Two New Studies Just Outlined The Basics of Building an Interstellar Light Sail


For millennia, humans have fantasized of being propelled at breakneck speed through huge expanses of space by light breezes.

As bizarre as it may sound, pushing reflecting sails steadily towards the speed of light with nothing more than the punch of photons may be our sole realistic chance of reaching another star inside a single human lifetime.

It's also a lot simpler to say than to do. Light particles are rapid, yet they don't push very forcefully. If you design a sail light enough to feel the inertia of radiation, the continual onslaught of photons may harm the sail's material accidently.

Making a sail that can endure the dangers that face spacecraft on such a lengthy voyage would necessitate some ingenious solutions, such as those described in two recent research published in the journal Nano Letters.

The technologies, developed as part of the Breakthrough Starshot program by engineers from the University of Pennsylvania and the University of California at Los Angeles in the United States, aim to find ways to achieve the balance between endurance and mass necessary for an interstellar spaceship.

"We're only now working out how to make sure those designs survive the voyage," says Igor Bargatin, a mechanical engineer at the University of Pennsylvania.

Waves of radiation, like air particles slamming onto a sail made of cloth, exchange momentum with anything they collide with. Photons, or light molecules, unlike air molecules, have no resting mass, therefore whatever force they exert will be minor.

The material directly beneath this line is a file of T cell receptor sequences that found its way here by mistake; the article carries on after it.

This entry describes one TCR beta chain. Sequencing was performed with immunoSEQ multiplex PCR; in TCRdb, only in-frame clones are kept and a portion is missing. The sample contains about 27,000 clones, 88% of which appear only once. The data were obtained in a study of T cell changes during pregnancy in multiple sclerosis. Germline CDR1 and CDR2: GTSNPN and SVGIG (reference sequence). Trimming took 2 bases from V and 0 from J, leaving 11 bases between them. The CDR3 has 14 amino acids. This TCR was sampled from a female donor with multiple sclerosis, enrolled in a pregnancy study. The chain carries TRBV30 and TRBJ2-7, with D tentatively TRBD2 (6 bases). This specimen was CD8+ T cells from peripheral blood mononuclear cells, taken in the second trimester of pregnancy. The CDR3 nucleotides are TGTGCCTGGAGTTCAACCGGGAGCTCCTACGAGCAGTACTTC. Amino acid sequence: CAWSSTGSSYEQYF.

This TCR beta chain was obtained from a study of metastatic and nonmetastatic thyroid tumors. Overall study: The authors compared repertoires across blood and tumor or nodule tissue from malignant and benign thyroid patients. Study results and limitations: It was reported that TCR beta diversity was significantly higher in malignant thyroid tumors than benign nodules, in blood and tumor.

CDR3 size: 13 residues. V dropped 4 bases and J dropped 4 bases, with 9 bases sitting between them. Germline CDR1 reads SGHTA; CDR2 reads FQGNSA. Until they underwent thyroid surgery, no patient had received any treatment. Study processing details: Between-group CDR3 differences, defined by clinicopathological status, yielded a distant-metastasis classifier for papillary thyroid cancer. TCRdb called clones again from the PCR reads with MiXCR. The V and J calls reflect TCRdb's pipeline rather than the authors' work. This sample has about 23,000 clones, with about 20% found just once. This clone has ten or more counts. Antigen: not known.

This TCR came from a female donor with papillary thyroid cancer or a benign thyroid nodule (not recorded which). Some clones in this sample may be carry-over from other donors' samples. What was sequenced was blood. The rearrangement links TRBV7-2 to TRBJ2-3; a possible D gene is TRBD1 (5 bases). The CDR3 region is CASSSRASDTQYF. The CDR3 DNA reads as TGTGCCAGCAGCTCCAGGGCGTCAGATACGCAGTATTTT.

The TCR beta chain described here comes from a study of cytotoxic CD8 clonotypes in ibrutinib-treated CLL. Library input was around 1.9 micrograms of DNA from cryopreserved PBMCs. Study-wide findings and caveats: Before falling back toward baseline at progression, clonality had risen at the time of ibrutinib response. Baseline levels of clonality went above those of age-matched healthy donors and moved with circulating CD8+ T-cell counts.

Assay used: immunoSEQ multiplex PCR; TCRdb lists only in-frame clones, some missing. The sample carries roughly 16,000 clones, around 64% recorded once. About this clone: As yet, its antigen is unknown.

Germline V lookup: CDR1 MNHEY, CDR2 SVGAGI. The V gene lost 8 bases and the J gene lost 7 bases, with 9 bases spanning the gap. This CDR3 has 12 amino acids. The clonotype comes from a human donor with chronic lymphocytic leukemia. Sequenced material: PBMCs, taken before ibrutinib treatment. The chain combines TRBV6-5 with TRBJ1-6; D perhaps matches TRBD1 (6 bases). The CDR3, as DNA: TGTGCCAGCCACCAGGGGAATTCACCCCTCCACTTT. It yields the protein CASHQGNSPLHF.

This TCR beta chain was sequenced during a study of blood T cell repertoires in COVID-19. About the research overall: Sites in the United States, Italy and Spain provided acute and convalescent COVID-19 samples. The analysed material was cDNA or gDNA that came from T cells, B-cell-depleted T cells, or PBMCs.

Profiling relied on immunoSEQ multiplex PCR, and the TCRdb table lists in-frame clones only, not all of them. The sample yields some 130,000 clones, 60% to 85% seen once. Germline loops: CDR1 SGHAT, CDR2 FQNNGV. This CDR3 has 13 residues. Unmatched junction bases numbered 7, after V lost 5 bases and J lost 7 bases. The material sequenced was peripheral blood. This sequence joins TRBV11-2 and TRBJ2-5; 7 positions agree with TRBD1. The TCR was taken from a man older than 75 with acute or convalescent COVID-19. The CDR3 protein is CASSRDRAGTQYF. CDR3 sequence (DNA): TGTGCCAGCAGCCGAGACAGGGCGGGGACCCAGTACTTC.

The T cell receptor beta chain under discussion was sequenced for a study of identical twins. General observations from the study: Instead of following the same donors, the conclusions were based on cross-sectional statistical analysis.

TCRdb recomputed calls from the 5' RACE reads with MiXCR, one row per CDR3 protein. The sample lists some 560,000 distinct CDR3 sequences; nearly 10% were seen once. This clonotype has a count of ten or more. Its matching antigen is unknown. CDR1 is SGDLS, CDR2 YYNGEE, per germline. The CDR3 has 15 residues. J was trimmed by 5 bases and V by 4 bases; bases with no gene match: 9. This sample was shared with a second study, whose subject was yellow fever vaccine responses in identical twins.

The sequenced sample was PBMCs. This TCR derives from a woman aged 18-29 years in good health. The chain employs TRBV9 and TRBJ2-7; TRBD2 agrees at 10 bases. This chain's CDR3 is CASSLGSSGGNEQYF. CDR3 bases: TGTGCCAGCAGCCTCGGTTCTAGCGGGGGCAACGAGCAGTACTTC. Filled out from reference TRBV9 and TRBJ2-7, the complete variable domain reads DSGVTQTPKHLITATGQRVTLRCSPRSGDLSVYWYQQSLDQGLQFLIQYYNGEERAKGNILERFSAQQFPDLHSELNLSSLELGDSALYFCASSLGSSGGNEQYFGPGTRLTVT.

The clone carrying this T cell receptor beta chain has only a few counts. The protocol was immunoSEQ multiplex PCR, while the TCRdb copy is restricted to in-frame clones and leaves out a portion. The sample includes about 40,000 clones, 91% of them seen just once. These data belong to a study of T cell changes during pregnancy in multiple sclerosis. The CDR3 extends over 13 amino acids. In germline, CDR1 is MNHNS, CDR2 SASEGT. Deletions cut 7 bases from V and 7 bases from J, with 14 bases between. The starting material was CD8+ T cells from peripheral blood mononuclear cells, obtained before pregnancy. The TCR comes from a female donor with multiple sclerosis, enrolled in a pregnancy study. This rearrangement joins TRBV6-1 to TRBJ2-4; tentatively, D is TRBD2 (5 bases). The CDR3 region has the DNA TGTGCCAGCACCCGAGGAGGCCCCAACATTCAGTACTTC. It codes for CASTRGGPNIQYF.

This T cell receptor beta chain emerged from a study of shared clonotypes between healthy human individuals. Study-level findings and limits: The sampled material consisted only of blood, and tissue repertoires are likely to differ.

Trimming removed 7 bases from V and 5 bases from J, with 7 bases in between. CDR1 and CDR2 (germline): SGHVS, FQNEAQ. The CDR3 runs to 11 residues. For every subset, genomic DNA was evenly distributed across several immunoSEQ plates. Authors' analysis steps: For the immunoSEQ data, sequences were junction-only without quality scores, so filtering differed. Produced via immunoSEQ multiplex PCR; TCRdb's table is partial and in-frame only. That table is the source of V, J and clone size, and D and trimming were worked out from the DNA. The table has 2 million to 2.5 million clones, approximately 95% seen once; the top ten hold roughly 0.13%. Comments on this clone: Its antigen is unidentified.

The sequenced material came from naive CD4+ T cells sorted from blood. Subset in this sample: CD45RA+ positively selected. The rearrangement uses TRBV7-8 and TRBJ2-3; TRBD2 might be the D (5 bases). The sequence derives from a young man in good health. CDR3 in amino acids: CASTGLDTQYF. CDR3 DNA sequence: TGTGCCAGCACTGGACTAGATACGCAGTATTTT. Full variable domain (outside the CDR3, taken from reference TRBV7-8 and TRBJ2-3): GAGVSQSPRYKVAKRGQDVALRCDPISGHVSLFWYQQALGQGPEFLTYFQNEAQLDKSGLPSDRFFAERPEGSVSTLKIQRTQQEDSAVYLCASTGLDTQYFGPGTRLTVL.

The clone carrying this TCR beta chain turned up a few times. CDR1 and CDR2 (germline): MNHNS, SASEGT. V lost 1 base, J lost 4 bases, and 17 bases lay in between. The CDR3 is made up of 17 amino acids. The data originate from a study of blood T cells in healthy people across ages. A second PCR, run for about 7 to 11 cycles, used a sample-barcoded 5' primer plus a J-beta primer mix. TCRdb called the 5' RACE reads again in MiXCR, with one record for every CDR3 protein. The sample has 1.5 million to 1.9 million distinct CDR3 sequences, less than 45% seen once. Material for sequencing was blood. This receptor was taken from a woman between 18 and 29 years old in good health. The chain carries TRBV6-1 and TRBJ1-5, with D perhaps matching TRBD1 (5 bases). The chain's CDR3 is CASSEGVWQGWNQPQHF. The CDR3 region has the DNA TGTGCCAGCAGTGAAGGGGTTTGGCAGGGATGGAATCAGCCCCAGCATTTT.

The light bouncing off your body when you sunbathe, for example, is about comparable to one thousandth of a gram in force.

There are a few techniques to increase this pressure in order to move an object. One option is to construct a larger sail that can capture more light. Another option is to increase the intensity of the light striking it, such as by focusing a large number of lasers at it.

However, there are some issues here. Bigger sails mean more mass. Trimming the mass would make it simpler to push, but at the risk of making the sail less strong and putting it at risk of rupture.

More light, on the other hand, raises certain concerns. The wavelengths of radiation striking the sail, for example, will appear to move gently towards the red end of the rainbow as the sail speeds, limiting the types of material that won't absorb too much infrared and overheat.

Previous research has focused on finding the correct material to make the sails robust, lightweight, and capable of bearing the heat generated by gigawatts of stretched out laser light. However, no one has truly looked into the trade-off between keeping absorption low while maintaining high momentum over a particular distance in order to speed the craft.

Engineers propose building a sail composed of two layers made of the materials molybdenum disulfide and silicon nitride, which can both be formed into sheets and have the optical qualities needed to balance low light absorption and emission as it expands out.

A second research looked at the challenge from a structural standpoint, to handle the strain that a laser array would exert on the photon pressure.

Curving the sail, like in parachutes, might increase stability, but as the study's authors point out, little research has been done into the stresses that light pressure would exert on this type of structure.

The researchers established that a sufficient curvature is the way to go by modeling a circular, spherically-curved sail on a size of square meters that could pull a cargo of a few grams.

Similarly to the previous study, the researchers experimented with different acceleration times in order to discover the best balance of mechanical and thermal loads as well as trip duration.

Breakthrough Starshot hopes to build a spacecraft that is light enough to travel at roughly 20% the speed of light, which would allow it to travel the 4.2 light years to Proxima Centauri in just a few decades.

It's vital to keep in mind that this technology may never be able to carry people. That will continue to be science fiction material for a long time.

But it's possible that during our lifetimes, we'll get a close look at a planetary system that isn't our own.

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